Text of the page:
On Saturday night, the UFC on ESPN card closed with three straight thrilling finishes. Hours later, former UFC champion Eddie Alvarez, now fighting in ONE Championship, suffered yet another vicious, sobering knockout. It's two sides of the same coin of an essentially violent sport -- when a knockout makes us stand and cheer, when a knockout makes us grimly concerned about someone's brain health -- and raised important questions about the future of mixed martial arts.
Take football and the NFL as a comparison. It was only in the past decade that society attempted to take a full accounting of the dangers of playing football and the damage it can do to the body and brain (concussions). NFL stars of yesteryear have suffered terrifying physical consequences, including a series of suicides that have been connected to symptoms of chronic traumatic encephalopathy (CTE), which only can be diagnosed posthumously. Basketball and baseball increasingly are touted as safer alternatives for young athletes. In response, the NFL has instituted a series of rules changes meant to make the game safer.
MMA, which just celebrated its 25th anniversary of official bouts, is in its relative infancy as a sport. From UFC 1 to today, MMA rules have been cleaned up to protect fighters' safety. UFC banned headbutts, strikes to the back of the head, groin strikes and knees and soccer kicks to a grounded opponent, to name a few rules tweaks.
But these were adopted mainly for PR purposes, to change the image of MMA as “human cockfighting,” as the late Sen. John McCain once put it, and to help get MMA legalized in more markets. It wasn't until 2011, for instance, that UFC fighters were insured for their training outside of fight night. UFC remains most concerned with globalizing the sport and maximizing its audience.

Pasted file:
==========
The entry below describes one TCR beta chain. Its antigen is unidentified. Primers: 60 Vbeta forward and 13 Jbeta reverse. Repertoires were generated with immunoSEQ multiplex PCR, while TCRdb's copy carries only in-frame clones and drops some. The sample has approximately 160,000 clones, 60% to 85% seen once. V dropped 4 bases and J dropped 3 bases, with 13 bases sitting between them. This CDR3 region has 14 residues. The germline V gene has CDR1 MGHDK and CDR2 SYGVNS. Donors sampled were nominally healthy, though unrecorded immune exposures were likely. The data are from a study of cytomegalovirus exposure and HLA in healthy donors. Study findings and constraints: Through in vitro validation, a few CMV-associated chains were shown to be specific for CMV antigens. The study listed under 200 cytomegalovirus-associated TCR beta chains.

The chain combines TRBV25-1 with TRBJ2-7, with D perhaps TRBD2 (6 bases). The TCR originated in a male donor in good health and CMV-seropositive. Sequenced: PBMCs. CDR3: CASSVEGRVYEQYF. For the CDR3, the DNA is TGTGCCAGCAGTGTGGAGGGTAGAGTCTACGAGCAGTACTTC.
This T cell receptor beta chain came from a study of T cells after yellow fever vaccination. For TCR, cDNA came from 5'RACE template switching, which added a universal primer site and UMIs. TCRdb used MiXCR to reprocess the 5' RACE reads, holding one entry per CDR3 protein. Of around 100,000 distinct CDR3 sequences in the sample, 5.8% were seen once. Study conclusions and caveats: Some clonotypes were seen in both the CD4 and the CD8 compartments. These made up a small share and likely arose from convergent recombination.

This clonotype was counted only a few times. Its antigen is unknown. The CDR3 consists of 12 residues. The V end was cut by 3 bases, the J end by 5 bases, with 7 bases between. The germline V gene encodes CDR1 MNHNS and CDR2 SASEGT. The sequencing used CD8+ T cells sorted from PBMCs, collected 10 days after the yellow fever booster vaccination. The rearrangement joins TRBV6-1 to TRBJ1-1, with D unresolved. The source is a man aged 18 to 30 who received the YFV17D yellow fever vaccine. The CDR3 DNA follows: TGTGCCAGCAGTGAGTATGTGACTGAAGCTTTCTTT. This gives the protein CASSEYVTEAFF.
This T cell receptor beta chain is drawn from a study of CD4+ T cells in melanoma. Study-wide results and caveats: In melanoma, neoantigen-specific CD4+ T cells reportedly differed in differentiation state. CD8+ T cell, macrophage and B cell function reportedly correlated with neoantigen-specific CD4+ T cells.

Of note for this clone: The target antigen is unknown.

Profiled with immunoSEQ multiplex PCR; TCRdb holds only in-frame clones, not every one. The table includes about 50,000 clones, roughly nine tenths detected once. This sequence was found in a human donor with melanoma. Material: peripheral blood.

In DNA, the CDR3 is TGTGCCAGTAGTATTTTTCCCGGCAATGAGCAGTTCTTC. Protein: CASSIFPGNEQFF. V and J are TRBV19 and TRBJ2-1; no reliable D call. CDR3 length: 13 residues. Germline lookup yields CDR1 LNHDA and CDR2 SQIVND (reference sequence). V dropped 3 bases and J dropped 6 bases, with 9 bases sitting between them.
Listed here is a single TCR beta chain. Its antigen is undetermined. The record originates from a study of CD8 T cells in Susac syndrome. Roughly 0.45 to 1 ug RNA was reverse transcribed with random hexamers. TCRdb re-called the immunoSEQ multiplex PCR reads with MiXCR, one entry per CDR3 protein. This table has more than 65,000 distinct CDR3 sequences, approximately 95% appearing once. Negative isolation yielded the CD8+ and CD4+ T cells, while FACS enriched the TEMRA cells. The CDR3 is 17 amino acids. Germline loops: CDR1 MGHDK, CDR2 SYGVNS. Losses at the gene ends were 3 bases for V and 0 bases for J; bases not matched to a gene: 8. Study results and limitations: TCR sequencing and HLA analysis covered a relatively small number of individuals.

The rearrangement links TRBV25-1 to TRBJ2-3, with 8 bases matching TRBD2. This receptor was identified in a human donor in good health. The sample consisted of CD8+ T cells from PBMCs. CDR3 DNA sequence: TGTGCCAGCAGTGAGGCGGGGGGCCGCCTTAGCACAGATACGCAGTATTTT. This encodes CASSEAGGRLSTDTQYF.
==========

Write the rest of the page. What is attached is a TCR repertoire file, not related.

Because MMA is still so young, it lacks data -- the examples the NFL should have from the medical records of broken-down middle-aged or elderly retired players -- on the long-term effects of punches and head kicks. The boxing analogies don't apply. The first generations of MMA fighters are still in their 40s and 50s.
This creates a dangerous dynamic in which UFC lets some brand-name, late-stage fighters walk away to avoid controversy and they are scooped up by smaller promotions looking for injections of attention and cash.
It makes us look sideways at those legendary fighters who continue to get punched in the face well past the typical retirement age: Chuck Liddell (flattened by an ordinary Tito Ortiz punch last year at the age of 48), Dan Henderson (who challenged Michael Bisping for the middleweight title at age 46), Andrei Arlovski and Robbie Lawler (age 40 and 37, respectively, with 40-plus career fights apiece).
And it makes a spectacle of the ongoing career of Alvarez, who continues to get big-money fights because he produces a chaotic slugfest every time out. The former UFC and Bellator champion was a marquee signing for Singapore-based ONE Championship; he claimed he was offered an eight-figure deal.
Even in his prime, Alvarez (29-7, 1 NC) took a ton of punishment. In his debut at this past weekend's ONE Championship 92: A New Era, the 35-year-old Philadelphia native was swiftly beaten by Timofey Nastyukhin. He landed only a few clean shots.
Alvarez is at a crossroads now. He may not complete his contract if he becomes a punching bag for his opponents. An outsider wishes he would start to utilize his grappling to avoid heavy exchanges on the feet. It's the model of UFC lightweight champion Khabib Nurmagomedov or Georges St-Pierre, who use their grappling so much that fans have called their fights "boring" but who have a better chance of retiring -- as St-Pierre recently did at the age of 37 -- with their brains intact.